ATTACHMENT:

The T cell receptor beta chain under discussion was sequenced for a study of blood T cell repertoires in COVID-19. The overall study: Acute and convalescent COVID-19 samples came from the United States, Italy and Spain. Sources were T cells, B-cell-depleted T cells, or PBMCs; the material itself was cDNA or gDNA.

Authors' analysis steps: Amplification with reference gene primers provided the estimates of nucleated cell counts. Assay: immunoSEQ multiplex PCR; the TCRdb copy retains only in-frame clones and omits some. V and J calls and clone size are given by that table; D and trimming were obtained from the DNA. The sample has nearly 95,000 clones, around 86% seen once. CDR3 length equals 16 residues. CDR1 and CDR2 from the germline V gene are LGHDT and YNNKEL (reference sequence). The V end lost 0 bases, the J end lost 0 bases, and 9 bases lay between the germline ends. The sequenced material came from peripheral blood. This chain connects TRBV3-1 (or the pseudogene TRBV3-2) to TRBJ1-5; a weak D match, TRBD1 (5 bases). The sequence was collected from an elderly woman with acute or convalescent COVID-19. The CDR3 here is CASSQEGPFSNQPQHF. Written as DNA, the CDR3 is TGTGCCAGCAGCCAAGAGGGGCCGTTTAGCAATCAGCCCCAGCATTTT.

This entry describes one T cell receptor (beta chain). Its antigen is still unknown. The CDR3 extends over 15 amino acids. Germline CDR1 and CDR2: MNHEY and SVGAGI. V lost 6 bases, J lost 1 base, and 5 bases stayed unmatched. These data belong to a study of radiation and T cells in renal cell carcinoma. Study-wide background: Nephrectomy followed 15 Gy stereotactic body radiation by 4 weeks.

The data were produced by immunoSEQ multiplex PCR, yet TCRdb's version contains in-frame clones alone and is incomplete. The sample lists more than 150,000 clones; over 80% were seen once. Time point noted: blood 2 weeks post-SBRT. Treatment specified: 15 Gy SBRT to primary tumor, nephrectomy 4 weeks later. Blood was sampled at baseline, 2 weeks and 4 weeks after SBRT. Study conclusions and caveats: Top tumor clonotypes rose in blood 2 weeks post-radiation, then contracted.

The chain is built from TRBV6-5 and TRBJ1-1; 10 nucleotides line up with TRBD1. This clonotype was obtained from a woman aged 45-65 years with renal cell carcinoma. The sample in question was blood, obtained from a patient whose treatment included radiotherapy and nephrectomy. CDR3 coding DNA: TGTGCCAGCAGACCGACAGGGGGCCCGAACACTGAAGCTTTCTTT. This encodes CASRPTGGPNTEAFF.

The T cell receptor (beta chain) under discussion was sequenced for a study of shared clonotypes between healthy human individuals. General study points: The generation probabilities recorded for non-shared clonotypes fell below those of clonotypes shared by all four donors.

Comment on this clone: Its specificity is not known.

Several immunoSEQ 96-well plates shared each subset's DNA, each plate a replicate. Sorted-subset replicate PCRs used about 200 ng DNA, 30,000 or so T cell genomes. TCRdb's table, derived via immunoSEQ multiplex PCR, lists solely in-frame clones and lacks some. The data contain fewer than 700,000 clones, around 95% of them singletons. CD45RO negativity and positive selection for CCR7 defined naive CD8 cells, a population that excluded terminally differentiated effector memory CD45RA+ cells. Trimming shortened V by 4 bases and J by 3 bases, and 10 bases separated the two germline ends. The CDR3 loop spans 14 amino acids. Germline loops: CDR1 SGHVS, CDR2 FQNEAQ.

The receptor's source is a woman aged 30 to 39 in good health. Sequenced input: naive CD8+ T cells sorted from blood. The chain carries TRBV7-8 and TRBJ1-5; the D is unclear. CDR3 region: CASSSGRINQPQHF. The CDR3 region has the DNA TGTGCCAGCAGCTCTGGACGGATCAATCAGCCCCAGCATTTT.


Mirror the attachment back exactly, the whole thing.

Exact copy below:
The T cell receptor beta chain under discussion was sequenced for a study of blood T cell repertoires in COVID-19. The overall study: Acute and convalescent COVID-19 samples came from the United States, Italy and Spain. Sources were T cells, B-cell-depleted T cells, or PBMCs; the material itself was cDNA or gDNA.

Authors' analysis steps: Amplification with reference gene primers provided the estimates of nucleated cell counts. Assay: immunoSEQ multiplex PCR; the TCRdb copy retains only in-frame clones and omits some. V and J calls and clone size are given by that table; D and trimming were obtained from the DNA. The sample has nearly 95,000 clones, around 86% seen once. CDR3 length equals 16 residues. CDR1 and CDR2 from the germline V gene are LGHDT and YNNKEL (reference sequence). The V end lost 0 bases, the J end lost 0 bases, and 9 bases lay between the germline ends. The sequenced material came from peripheral blood. This chain connects TRBV3-1 (or the pseudogene TRBV3-2) to TRBJ1-5; a weak D match, TRBD1 (5 bases). The sequence was collected from an elderly woman with acute or convalescent COVID-19. The CDR3 here is CASSQEGPFSNQPQHF. Written as DNA, the CDR3 is TGTGCCAGCAGCCAAGAGGGGCCGTTTAGCAATCAGCCCCAGCATTTT.

This entry describes one T cell receptor (beta chain). Its antigen is still unknown. The CDR3 extends over 15 amino acids. Germline CDR1 and CDR2: MNHEY and SVGAGI. V lost 6 bases, J lost 1 base, and 5 bases stayed unmatched. These data belong to a study of radiation and T cells in renal cell carcinoma. Study-wide background: Nephrectomy followed 15 Gy stereotactic body radiation by 4 weeks.

The data were produced by immunoSEQ multiplex PCR, yet TCRdb's version contains in-frame clones alone and is incomplete. The sample lists more than 150,000 clones; over 80% were seen once. Time point noted: blood 2 weeks post-SBRT. Treatment specified: 15 Gy SBRT to primary tumor, nephrectomy 4 weeks later. Blood was sampled at baseline, 2 weeks and 4 weeks after SBRT. Study conclusions and caveats: Top tumor clonotypes rose in blood 2 weeks post-radiation, then contracted.

The chain is built from TRBV6-5 and TRBJ1-1; 10 nucleotides line up with TRBD1. This clonotype was obtained from a woman aged 45-65 years with renal cell carcinoma. The sample in question was blood, obtained from a patient whose treatment included radiotherapy and nephrectomy. CDR3 coding DNA: TGTGCCAGCAGACCGACAGGGGGCCCGAACACTGAAGCTTTCTTT. This encodes CASRPTGGPNTEAFF.

The T cell receptor (beta chain) under discussion was sequenced for a study of shared clonotypes between healthy human individuals. General study points: The generation probabilities recorded for non-shared clonotypes fell below those of clonotypes shared by all four donors.

Comment on this clone: Its specificity is not known.

Several immunoSEQ 96-well plates shared each subset's DNA, each plate a replicate. Sorted-subset replicate PCRs used about 200 ng DNA, 30,000 or so T cell genomes. TCRdb's table, derived via immunoSEQ multiplex PCR, lists solely in-frame clones and lacks some. The data contain fewer than 700,000 clones, around 95% of them singletons. CD45RO negativity and positive selection for CCR7 defined naive CD8 cells, a population that excluded terminally differentiated effector memory CD45RA+ cells. Trimming shortened V by 4 bases and J by 3 bases, and 10 bases separated the two germline ends. The CDR3 loop spans 14 amino acids. Germline loops: CDR1 SGHVS, CDR2 FQNEAQ.

The receptor's source is a woman aged 30 to 39 in good health. Sequenced input: naive CD8+ T cells sorted from blood. The chain carries TRBV7-8 and TRBJ1-5; the D is unclear. CDR3 region: CASSSGRINQPQHF. The CDR3 region has the DNA TGTGCCAGCAGCTCTGGACGGATCAATCAGCCCCAGCATTTT.